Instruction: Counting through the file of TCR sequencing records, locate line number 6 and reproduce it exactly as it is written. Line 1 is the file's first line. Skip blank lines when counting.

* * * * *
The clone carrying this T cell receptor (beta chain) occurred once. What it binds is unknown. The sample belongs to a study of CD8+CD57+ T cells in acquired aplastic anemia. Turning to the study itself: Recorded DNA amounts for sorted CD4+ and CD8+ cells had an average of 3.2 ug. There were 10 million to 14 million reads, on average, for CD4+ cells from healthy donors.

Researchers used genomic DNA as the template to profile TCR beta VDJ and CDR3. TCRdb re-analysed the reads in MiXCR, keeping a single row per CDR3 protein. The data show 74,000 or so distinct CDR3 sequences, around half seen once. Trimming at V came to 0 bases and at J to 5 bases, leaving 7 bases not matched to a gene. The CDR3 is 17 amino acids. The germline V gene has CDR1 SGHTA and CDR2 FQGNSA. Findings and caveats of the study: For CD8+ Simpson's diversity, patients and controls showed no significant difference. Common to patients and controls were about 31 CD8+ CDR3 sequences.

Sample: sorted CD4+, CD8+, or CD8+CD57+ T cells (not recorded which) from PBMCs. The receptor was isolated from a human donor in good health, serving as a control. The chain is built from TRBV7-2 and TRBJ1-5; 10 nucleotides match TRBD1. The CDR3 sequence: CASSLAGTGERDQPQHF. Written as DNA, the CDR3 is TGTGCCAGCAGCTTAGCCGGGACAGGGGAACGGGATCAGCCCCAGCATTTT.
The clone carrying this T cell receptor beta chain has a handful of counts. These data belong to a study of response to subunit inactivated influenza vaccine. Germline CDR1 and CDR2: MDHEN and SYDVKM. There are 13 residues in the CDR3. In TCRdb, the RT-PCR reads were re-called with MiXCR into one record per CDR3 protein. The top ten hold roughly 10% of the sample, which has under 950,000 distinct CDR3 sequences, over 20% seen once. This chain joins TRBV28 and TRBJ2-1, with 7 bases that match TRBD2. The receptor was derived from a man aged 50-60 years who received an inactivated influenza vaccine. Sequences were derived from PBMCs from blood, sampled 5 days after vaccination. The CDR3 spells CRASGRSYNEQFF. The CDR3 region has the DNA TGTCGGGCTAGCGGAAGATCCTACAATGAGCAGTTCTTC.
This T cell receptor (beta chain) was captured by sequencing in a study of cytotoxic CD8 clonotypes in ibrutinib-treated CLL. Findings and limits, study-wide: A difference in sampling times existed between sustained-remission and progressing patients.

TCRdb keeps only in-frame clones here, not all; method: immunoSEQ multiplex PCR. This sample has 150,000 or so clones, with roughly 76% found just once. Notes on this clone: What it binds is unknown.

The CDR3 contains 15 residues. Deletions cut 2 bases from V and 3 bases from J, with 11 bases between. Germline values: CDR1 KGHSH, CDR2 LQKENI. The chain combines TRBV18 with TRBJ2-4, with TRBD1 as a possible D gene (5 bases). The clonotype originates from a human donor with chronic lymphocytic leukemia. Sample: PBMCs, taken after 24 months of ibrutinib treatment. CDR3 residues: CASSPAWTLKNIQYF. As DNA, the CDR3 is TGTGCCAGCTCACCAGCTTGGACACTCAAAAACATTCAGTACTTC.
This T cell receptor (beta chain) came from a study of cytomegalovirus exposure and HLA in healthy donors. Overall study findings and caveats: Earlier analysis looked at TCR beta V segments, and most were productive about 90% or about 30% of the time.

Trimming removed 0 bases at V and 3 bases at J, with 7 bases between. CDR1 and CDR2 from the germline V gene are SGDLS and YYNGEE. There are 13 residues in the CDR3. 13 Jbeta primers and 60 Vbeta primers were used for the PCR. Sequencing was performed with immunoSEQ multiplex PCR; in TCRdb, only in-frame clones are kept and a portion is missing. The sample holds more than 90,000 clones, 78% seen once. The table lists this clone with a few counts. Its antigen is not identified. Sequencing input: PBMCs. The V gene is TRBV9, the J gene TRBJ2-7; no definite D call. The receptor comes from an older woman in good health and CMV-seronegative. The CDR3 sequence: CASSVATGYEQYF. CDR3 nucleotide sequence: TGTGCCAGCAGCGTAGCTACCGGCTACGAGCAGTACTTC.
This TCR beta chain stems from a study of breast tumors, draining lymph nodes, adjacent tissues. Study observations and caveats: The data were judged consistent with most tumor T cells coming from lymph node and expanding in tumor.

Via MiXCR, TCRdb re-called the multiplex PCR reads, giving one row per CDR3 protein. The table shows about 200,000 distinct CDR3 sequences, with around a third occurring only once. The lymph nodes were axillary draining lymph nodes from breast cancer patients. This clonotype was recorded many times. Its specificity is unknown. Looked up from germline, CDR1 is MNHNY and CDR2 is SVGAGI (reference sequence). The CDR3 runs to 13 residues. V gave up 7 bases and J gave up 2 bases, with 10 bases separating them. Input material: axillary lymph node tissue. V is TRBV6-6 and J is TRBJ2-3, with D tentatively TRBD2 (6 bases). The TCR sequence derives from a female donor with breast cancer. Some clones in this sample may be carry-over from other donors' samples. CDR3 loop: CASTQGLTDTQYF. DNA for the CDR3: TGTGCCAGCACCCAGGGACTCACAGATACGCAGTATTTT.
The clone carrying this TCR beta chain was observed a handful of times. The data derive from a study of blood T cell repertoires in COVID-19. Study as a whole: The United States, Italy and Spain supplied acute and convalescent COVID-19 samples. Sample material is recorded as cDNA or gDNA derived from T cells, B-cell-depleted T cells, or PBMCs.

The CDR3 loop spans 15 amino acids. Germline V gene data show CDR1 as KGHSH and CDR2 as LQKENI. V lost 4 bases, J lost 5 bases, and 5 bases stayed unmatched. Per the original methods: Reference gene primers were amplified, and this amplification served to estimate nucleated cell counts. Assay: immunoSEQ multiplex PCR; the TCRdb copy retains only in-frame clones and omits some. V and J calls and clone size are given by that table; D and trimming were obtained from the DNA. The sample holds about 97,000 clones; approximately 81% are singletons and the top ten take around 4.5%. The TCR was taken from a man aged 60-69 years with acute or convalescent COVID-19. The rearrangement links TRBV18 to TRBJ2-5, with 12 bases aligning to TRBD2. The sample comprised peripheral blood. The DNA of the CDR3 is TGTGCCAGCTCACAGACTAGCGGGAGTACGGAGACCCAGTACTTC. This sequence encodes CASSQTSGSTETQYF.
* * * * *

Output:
TCRdb keeps only in-frame clones here, not all; method: immunoSEQ multiplex PCR. This sample has 150,000 or so clones, with roughly 76% found just once. Notes on this clone: What it binds is unknown.